Ron Edmondson: 4 of My Proudest Memories of Being a Pastor

This month I transitioned into a new role with a nonprofit organization called Leadership Network. In another post, when I understand it more myself, I plan to share more about what I will be doing. In short, we support pastors and the church. Our goal is to help with innovation, leadership development and best practices in the church. It’s an amazing opportunity.

This new position will be very full-time, so I will no longer be a full-time pastor. I came into ministry later in life, after a long business career. It’s amazing, however, when I realize I was a pastor for 16 years. It seemed to pass so quickly.

We had growth, renewal, staff and cultural health and community engagement. We made all the recognition “lists.” Looking back at four churches later (two revitalizations and two plants), God was incredibly graceful to us.

Considering everything we experienced in 16 years, there are a few things that I’m most proud to have experienced. And, they may not be the things I would have expected in the beginning.

Here are four of my proudest memories of being a pastor:

My wife is still my best friend—in life and ministry.

Cheryl is just as committed to me—and our ministry—as when we started. She placed a pillow in “my chair,” which says “Where you go I go.” People continually asked me through the transition process where Cheryl was in all this—and, it was easy to say she is as committed as I am.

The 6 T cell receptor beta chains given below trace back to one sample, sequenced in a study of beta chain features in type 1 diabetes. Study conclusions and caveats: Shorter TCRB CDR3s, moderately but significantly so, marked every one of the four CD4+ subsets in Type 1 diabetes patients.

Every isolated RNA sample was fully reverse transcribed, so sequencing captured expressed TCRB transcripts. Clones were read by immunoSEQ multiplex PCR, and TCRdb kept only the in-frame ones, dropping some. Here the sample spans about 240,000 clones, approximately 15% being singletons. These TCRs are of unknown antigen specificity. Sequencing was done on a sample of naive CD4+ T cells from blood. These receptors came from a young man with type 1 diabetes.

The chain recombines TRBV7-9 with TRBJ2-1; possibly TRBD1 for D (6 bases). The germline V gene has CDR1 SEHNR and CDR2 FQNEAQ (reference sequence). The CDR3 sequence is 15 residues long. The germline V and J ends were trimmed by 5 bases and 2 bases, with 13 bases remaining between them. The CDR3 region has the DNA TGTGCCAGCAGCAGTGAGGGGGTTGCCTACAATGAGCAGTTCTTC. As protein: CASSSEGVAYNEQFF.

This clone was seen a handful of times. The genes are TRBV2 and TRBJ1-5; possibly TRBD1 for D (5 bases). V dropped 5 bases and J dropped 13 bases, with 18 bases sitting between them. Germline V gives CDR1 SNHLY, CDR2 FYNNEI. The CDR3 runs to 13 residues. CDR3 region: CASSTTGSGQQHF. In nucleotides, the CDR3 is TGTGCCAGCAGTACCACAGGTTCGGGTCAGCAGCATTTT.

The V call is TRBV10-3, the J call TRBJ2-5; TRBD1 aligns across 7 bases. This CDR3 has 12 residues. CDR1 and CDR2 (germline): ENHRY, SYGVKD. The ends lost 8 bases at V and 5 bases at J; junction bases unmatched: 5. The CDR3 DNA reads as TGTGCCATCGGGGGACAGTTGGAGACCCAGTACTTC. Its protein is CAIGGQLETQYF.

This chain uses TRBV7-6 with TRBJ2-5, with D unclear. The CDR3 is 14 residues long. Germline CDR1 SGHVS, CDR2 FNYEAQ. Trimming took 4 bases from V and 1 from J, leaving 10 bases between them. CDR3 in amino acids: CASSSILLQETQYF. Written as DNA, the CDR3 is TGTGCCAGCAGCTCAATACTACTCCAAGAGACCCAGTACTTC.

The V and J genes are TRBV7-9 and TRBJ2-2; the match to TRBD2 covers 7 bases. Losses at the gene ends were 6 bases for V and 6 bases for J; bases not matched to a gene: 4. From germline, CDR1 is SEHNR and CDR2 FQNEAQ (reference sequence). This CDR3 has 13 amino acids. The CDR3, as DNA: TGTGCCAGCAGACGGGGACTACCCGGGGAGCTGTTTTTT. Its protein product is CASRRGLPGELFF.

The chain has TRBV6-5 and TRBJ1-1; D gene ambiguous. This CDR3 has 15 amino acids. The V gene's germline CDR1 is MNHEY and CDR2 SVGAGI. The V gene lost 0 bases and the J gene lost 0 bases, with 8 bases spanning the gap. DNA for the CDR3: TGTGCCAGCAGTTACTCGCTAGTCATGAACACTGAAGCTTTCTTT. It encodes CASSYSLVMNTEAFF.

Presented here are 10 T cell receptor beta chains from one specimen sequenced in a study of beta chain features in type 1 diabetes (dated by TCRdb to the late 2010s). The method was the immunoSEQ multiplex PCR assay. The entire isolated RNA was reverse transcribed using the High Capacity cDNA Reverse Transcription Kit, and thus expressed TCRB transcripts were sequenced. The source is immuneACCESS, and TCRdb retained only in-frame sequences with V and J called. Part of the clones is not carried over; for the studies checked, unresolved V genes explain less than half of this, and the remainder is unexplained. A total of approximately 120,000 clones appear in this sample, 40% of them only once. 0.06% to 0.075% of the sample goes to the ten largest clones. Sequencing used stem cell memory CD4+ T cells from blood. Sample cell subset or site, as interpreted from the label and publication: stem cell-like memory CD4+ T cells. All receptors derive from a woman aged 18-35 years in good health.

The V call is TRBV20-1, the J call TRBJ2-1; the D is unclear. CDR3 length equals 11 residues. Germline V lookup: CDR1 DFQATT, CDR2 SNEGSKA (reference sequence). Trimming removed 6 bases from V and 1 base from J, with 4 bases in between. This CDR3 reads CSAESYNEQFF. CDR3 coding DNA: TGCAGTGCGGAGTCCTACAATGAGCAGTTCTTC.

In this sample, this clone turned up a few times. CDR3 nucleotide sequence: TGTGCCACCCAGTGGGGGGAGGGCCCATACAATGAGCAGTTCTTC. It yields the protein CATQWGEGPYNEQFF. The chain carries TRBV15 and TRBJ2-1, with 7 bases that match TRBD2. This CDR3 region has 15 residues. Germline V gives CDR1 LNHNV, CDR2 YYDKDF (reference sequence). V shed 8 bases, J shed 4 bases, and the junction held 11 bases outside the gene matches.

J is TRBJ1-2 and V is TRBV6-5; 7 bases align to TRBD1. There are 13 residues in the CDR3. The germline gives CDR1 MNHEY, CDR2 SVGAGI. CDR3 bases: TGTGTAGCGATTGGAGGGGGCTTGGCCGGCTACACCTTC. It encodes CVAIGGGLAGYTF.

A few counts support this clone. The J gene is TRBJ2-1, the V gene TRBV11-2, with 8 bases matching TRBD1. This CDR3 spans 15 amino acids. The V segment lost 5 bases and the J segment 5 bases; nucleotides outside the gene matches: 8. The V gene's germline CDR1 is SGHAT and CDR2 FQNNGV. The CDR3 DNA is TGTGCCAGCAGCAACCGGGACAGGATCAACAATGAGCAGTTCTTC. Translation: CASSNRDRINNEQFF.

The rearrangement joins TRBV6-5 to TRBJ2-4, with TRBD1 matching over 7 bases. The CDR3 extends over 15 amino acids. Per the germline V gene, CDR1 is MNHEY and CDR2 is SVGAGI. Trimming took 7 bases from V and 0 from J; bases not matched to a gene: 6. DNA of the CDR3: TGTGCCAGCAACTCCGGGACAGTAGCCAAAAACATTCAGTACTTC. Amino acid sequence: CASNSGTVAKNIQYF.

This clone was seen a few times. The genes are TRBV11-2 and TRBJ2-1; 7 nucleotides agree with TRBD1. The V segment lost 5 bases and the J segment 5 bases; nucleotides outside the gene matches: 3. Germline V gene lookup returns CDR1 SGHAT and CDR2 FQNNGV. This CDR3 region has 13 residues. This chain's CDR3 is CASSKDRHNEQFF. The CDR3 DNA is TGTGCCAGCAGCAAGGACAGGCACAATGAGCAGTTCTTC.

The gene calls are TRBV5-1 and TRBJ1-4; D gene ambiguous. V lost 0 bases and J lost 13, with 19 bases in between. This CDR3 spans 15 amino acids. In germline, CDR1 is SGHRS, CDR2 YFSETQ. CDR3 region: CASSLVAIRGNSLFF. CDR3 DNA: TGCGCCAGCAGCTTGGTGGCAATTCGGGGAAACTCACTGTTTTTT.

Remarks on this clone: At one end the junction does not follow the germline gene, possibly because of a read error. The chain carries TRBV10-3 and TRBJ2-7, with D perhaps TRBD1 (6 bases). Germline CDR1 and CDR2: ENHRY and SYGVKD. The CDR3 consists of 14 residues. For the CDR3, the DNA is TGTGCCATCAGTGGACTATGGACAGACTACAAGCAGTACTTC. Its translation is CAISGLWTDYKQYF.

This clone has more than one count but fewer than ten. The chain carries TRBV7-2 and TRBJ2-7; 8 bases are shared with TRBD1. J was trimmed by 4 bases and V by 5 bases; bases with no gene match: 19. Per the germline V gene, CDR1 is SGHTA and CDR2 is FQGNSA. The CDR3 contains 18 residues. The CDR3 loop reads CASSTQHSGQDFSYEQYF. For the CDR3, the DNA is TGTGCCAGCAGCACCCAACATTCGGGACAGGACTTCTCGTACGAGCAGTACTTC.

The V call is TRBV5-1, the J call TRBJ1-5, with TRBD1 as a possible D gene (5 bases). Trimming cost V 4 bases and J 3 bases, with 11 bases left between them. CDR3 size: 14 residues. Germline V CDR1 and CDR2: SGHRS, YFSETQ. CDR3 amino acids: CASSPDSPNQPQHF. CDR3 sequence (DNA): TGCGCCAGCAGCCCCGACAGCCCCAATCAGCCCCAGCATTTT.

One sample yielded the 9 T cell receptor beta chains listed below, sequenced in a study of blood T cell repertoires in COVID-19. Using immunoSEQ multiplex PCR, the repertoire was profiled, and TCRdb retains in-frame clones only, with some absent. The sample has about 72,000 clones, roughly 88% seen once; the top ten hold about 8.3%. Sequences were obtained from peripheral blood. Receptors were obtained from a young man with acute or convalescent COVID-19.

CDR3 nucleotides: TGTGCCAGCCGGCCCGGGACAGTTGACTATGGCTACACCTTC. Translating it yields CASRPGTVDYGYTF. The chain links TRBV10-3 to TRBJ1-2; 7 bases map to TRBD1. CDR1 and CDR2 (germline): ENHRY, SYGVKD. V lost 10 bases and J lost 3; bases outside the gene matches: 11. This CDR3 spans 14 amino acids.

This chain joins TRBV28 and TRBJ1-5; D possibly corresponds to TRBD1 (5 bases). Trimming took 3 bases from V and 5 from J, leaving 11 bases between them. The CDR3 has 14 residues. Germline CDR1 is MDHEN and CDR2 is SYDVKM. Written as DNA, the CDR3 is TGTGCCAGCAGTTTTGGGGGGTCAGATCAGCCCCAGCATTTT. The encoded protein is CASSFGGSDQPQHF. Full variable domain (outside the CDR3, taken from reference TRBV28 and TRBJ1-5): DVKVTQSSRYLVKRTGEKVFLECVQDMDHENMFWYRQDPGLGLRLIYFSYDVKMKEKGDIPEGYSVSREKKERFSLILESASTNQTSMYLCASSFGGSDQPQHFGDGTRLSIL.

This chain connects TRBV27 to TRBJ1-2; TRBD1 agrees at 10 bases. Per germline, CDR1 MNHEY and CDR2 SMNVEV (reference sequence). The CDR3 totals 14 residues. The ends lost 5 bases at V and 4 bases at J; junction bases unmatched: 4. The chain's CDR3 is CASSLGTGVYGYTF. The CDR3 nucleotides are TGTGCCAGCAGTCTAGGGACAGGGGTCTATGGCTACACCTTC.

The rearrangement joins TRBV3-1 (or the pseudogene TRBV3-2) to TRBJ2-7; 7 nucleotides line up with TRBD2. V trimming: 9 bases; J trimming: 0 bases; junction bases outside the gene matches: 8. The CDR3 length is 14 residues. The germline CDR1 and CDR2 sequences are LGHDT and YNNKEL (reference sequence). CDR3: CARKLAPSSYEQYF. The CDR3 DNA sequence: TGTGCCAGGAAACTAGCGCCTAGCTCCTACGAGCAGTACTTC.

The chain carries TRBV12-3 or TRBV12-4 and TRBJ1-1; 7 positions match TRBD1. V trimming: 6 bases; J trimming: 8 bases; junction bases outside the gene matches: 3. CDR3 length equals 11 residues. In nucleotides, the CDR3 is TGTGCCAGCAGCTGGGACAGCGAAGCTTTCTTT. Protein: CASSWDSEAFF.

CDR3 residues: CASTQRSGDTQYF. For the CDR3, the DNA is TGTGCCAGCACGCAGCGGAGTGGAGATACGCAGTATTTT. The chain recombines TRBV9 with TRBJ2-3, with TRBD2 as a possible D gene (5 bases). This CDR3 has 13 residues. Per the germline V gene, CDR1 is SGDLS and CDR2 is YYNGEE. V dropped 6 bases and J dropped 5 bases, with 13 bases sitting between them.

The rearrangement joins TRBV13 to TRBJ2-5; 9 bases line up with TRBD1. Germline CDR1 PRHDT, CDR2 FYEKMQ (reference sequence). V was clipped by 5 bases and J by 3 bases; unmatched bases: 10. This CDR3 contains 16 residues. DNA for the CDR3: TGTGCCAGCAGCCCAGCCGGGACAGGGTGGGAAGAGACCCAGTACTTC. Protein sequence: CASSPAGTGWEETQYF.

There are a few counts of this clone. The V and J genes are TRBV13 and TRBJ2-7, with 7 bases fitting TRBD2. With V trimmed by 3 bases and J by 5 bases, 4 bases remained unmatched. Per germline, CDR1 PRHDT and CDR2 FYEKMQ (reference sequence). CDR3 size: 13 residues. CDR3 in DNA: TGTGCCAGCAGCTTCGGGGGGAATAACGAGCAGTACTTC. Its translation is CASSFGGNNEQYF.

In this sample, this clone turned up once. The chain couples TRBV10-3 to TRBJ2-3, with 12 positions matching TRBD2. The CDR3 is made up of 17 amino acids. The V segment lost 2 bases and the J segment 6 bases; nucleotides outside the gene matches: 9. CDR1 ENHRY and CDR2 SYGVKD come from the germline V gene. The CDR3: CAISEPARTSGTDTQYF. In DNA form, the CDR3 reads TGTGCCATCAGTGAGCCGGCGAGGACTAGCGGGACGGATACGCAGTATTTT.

I know many pastor spouses who checked out, because they had been burned by ministry. We worked hard to protect our marriage, our hearts and our joint commitment to ministry.

Both my boys love Jesus—and the church!

And, have felt their own call to ministry. One son works behind the scenes, supporting the church in his profession. He is active in his local church. He is consistently sharing worship songs or sermon messages with me that have inspired him. The other son works in the church and was on our staff. He’s passionate about sharing God’s word.

I came into vocational ministry later in life, so the ministry isn’t the only world my boys know. But, they witnessed firsthand the struggles of church planting and the difficulty of church revitalization. I know so many pastors who have children that grew up to resent the church. I’m thankful my boys stayed firm in their faith. We worked at this too. We didn’t hide things from them, we let them participate with us, and we allowed them to choose how they would express their faith within the church.

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Source: Church Leaders